In his letter to shareholders, which he admitted was “my first letter to shareholders since my assumption of the chair on 3 August 2011”, Mutamangira said Hwange “was unable to progress this offer further” after consultations with major shareholders and a failure to break the deadlock over the issue of management control and regarding the costs of the funds.
He also said another problem was that Van Hoogstraten’s $50-million came with a 10% interest charge, plus 3% of turnover and 17% of profit a year over five years.
Under the proposal, Wilbough’s special purpose vehicle would have had reported directly to the Hwange board, and a co-ordinating committee comprising three of Wilbough’s representatives and two Hwange directors would have been established.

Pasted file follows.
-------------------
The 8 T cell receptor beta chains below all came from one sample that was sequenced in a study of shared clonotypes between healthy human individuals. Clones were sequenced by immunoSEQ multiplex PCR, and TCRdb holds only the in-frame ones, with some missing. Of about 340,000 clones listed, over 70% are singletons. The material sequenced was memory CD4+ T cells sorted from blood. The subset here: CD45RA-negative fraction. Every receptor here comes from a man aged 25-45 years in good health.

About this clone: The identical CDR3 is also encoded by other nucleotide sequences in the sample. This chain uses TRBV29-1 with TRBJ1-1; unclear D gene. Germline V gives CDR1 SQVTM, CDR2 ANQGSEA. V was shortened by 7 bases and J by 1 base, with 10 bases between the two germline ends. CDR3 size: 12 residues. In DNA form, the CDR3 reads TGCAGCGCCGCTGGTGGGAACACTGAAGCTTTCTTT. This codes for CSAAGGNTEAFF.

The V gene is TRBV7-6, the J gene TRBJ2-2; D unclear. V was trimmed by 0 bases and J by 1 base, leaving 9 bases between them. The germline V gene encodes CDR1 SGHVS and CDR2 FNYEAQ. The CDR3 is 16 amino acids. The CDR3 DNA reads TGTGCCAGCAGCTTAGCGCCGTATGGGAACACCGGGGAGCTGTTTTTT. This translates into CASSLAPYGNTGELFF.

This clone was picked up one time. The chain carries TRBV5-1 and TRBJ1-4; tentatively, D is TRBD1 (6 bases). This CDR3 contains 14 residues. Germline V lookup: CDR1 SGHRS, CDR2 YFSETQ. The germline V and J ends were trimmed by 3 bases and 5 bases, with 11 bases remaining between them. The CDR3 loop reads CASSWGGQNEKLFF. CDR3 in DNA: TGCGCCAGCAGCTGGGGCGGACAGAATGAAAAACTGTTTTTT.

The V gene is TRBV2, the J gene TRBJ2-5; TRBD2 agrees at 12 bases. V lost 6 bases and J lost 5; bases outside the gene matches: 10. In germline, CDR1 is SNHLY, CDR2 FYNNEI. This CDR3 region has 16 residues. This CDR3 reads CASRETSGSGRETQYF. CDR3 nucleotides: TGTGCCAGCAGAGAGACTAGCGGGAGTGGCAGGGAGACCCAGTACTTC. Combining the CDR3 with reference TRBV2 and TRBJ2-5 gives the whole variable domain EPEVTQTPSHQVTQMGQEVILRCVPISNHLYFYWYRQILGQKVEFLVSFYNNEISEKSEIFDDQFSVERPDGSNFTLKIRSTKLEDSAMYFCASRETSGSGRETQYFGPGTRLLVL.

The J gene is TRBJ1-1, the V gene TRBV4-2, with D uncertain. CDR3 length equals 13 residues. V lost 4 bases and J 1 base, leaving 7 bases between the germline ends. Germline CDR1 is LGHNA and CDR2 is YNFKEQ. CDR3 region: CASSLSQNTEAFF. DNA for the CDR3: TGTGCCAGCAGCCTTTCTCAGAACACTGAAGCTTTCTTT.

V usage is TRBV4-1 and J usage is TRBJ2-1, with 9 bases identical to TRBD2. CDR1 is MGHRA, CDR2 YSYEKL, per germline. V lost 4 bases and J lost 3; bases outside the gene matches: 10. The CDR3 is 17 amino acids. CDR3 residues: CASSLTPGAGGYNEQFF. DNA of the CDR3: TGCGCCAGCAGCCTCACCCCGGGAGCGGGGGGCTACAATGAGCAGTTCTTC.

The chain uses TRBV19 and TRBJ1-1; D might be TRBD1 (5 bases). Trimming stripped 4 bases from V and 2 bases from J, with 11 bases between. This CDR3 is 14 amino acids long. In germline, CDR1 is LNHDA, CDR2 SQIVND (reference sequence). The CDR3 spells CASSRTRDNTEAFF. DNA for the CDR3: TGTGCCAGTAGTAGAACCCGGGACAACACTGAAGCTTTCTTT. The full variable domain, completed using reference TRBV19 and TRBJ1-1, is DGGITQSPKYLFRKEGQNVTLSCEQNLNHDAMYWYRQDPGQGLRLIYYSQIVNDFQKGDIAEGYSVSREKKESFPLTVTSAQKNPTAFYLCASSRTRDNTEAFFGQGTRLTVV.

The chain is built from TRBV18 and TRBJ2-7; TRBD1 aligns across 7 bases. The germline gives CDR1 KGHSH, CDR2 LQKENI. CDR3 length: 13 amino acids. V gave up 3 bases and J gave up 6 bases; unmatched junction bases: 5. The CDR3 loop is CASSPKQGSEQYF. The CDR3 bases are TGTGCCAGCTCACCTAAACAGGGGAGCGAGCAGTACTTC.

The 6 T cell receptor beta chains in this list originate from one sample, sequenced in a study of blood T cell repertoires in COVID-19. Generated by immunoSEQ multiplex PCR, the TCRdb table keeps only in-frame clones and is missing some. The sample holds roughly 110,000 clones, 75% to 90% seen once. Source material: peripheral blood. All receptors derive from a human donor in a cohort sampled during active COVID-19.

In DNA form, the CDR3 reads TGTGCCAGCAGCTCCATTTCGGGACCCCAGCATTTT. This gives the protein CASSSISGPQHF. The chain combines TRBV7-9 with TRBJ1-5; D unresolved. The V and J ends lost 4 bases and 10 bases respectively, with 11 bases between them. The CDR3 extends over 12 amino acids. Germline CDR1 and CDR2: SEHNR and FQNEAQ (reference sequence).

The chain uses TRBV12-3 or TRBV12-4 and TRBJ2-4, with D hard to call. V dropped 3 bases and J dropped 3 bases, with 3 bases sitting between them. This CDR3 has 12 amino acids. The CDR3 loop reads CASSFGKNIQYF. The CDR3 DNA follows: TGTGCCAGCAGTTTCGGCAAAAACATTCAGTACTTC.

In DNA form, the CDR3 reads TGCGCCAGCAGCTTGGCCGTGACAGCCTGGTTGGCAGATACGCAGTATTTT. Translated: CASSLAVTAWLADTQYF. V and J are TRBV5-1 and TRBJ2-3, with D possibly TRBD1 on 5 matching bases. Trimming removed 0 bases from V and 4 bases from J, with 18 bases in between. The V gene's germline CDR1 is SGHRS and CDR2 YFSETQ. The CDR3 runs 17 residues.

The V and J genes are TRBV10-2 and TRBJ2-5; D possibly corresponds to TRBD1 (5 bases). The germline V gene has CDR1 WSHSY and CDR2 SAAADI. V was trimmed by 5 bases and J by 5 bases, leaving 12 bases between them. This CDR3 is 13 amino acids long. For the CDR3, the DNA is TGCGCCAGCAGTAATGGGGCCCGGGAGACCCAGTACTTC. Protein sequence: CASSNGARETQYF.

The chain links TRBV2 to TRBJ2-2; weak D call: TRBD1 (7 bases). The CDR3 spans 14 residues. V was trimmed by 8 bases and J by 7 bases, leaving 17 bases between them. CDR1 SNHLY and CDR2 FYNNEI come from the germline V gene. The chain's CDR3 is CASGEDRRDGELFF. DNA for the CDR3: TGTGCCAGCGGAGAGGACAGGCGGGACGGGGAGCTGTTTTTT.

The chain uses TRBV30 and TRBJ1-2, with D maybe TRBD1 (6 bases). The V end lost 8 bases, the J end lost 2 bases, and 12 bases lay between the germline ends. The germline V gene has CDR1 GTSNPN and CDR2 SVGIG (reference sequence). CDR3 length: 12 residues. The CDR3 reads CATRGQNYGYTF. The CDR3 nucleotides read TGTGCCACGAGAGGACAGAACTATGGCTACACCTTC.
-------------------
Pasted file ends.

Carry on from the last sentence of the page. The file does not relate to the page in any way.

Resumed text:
Van Hoogstraten had insisted that the government would keep its 37% share and debts owed to the state and the NSSA would be converted into five-year preference shares.
Sources said Mutamangira is working on a way to placate the government and to isolate Van Hoogstraten. In his turnaround plan, Mutamangira wants to restructure the balance sheet by converting some debt into equity, a move likely to shore up the government’s and the NSSA’s share in Hwange.
Hwange has a total debt of $170-million, of which over $50-million is owed to the government and the NSSA. Several new players, Makomo Resources, Coal Brick and Chilota, have posed a challenge to Hwange, which Mutamangira admitted had put Hwange “under increased competition”.